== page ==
I am a sociologist and professor at the University of Applied Sciences in Kiel.
After I received my diploma in 1983 I was involved in various research and practice projects focusing on media observations, on qualification and employment issues concerning the labour market and on the prison system. I received my Ph.D. in 1992 from the University of Hamburg. My dissertation was on coping processes of victims facing consequences of burglary and assault (published in 1993 in German).
Since 2004 I have been professor for social work and sociology at the Faculty of Social Work and Health of Kiel University of Applied Sciences.
My teaching areas include mediation, forms of intervention addressing delinquent behaviour, assistance for offenders (including probation work), victim assistance and victimology as well as social change and theory of society and qualitative research methodology.
My main interests focus on restorative justice (working with victims and perpetrators at the same time), methods of social work (mediation, group work with prisoners, community work, qualitative research methods), prisons and their alternatives (abolitionism).
Before 2004 I was a research fellow at the Ernst-Moritz-Arndt University of Greifswald mainly occupied with international comparative research in prison systems in Northern Europe and with international comparative research in experiencing violence of pupils as victims, offenders and witnesses. Prior to that time I was an assistant professor at the Institute of Criminological Social Research at the University of Hamburg.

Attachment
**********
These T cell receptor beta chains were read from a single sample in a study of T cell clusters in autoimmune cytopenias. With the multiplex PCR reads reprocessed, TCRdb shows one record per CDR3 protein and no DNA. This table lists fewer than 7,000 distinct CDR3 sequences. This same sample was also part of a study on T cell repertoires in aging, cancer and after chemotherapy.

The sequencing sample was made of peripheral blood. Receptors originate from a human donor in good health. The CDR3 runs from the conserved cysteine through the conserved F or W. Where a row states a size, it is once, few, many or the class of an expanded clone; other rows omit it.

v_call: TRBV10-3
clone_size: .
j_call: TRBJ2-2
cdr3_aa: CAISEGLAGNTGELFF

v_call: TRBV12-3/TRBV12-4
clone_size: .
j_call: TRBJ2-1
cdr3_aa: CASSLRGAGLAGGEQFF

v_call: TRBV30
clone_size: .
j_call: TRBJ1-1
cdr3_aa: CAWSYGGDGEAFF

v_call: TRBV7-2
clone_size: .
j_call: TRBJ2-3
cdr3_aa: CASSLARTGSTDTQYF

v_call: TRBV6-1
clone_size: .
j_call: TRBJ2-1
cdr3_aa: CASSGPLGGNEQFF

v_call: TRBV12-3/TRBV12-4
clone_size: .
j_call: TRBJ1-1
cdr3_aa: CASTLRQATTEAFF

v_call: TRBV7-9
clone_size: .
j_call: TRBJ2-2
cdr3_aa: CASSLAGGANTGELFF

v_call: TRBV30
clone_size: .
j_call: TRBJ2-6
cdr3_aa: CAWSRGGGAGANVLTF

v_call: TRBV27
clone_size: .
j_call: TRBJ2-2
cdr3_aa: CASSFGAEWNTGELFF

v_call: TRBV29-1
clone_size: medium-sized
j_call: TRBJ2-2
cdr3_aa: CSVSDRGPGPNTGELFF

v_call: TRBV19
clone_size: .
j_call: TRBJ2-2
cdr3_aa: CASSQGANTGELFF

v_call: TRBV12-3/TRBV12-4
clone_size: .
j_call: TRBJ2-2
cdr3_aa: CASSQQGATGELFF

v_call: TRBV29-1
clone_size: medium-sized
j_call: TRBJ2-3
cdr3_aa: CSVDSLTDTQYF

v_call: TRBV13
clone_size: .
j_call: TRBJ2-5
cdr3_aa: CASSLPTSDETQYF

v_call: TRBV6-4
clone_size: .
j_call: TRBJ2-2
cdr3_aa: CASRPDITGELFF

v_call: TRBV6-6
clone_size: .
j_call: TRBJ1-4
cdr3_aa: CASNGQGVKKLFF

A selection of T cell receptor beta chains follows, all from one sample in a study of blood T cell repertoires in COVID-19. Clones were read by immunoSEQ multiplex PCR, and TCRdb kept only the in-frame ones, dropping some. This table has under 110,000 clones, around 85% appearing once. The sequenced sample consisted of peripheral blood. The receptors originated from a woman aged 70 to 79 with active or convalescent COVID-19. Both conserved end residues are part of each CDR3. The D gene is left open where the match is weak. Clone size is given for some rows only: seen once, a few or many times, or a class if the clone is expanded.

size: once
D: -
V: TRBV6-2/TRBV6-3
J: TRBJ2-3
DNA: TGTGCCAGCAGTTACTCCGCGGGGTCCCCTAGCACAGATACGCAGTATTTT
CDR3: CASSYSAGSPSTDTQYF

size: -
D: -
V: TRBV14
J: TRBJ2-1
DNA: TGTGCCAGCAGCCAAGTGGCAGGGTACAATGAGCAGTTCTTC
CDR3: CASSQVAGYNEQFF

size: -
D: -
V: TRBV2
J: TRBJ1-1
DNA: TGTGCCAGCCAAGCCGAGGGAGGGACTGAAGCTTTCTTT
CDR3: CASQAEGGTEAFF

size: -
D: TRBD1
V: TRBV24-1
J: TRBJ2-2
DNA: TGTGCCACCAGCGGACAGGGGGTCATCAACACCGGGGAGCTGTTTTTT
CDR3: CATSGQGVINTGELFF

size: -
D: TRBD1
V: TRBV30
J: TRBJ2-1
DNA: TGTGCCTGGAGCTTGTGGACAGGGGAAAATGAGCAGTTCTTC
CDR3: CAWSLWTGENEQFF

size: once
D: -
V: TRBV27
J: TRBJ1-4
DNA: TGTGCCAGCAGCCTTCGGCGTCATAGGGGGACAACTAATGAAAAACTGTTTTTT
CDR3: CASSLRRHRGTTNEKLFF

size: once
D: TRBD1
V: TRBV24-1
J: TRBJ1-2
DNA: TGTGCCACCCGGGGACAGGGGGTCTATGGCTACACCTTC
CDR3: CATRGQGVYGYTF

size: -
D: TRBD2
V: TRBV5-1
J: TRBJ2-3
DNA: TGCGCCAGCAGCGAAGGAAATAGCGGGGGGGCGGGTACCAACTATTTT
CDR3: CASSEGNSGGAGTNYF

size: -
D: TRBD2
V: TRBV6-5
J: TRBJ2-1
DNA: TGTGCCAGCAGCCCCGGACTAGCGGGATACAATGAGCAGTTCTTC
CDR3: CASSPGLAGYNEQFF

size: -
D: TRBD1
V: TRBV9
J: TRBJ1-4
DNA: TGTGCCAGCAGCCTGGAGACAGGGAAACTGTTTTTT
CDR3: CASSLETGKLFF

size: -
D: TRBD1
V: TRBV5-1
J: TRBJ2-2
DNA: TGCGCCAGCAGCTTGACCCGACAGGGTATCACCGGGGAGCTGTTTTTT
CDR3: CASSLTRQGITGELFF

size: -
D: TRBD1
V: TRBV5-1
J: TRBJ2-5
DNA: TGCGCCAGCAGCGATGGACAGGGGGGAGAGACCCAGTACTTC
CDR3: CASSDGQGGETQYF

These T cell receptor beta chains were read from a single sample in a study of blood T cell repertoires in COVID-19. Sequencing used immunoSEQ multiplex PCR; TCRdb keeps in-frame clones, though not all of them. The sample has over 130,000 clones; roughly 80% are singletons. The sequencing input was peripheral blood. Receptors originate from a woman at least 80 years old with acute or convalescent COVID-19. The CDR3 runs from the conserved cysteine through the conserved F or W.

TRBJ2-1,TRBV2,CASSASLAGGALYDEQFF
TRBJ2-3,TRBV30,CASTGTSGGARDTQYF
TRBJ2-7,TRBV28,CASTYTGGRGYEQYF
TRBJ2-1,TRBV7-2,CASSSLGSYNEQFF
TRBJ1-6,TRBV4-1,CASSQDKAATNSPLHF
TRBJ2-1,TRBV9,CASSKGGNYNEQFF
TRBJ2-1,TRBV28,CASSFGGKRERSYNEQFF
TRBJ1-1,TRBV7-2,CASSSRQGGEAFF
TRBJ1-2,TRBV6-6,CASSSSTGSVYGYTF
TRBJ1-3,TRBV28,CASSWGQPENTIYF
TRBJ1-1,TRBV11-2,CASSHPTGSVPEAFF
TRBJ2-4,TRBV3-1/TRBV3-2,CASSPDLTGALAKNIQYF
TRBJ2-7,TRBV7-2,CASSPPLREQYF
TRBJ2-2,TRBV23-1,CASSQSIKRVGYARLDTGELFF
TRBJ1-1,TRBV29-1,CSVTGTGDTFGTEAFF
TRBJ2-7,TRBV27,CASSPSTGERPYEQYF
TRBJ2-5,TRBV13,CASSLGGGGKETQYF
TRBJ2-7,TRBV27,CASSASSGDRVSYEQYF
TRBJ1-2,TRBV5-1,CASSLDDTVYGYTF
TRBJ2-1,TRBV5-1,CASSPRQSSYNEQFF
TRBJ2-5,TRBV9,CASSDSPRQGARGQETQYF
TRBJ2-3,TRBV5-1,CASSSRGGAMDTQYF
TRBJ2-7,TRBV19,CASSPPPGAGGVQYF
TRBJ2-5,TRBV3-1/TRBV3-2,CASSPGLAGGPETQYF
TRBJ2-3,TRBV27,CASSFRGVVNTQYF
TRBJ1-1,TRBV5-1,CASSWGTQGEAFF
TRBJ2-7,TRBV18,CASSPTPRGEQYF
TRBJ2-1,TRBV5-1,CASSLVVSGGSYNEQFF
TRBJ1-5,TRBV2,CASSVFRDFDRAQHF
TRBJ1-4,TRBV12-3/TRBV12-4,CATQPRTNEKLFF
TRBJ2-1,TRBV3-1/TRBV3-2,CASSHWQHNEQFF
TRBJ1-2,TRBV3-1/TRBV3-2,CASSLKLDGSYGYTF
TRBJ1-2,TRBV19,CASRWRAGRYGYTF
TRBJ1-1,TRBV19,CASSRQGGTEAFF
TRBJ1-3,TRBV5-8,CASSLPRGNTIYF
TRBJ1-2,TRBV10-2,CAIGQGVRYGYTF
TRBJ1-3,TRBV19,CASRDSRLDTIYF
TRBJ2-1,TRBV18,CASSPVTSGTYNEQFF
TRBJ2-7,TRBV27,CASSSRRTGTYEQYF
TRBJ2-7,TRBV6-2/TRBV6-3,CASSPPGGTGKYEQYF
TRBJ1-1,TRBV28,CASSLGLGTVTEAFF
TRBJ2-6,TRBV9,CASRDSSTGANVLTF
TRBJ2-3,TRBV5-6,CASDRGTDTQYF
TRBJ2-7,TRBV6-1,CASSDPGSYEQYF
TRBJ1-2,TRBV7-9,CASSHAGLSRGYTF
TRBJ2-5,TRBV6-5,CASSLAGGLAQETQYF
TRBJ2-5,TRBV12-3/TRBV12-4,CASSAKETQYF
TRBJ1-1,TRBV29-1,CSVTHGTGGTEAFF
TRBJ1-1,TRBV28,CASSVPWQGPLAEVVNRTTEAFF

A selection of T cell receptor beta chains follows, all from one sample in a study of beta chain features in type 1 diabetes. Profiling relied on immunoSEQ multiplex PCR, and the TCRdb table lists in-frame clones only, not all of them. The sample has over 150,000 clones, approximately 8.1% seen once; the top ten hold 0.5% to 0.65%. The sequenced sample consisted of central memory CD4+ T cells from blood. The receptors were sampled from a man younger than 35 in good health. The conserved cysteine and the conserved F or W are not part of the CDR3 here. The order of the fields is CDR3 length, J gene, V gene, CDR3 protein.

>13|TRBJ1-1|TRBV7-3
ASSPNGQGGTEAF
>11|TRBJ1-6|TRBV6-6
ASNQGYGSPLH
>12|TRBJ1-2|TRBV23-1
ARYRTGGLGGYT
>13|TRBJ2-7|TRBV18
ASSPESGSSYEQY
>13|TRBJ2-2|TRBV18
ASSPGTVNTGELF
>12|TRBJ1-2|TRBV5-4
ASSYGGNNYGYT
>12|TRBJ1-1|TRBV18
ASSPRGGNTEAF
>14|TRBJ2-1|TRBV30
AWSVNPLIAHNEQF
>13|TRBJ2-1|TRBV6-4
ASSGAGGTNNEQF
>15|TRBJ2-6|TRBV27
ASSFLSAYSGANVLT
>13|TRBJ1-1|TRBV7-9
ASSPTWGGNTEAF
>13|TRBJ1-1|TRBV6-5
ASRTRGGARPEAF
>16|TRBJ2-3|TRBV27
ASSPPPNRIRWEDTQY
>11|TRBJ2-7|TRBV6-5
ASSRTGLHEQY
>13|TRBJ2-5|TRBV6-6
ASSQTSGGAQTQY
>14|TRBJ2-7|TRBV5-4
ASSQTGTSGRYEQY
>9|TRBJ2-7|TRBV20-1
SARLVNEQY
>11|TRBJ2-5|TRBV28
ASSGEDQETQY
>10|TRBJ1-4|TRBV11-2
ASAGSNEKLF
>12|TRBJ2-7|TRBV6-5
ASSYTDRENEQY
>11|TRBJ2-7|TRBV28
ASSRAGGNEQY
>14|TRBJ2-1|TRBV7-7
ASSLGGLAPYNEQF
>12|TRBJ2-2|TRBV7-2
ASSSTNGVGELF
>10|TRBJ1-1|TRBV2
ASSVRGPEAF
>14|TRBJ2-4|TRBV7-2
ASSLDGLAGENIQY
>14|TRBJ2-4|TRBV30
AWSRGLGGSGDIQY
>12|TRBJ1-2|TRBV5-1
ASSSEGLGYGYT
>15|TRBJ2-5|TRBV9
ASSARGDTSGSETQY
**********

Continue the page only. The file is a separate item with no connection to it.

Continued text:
I am a member of the Schleswig-Holstein Restorative Justice Steering group founded by the Schleswig-Holstein Ministry of Justice in 2010.
In 2006 I initiated the Elmshorn community conferencing project which follows the New Zealand model of Family group conferences and the Belgium model of Herstelrechtlijk Groepsoverleg. It is the first program of this kind in Germany. After a long piloting phase it became a regular offer for all cases involving offenders treated under juvenile criminal law in 2013 and is now called extended victim-offender-mediation (eTOA).
Already in 1997 I had developed a program on raising victim awareness for prisoners which was carried out first by myself and after 1999 by others in a socio-therapeutic prison in Hamburg, Germany until 2006. In the context of an EU-funded action research project we have been modifying the initial program since 2012 (see www.rjustice.eu).
Since 2001 I am regularly part of the teaching staff of the Postgraduate Course on Victimology, Victim Assistance and the Criminal Justice System at the Inter-University Centre in Dubrovnik, Croatia.
I spent the winter semester 2006/07 studying restorative conferences in New Zealand and Australia (relationship between mediation and the criminal justice system, empirical evidence for successes and shortcomings etc.).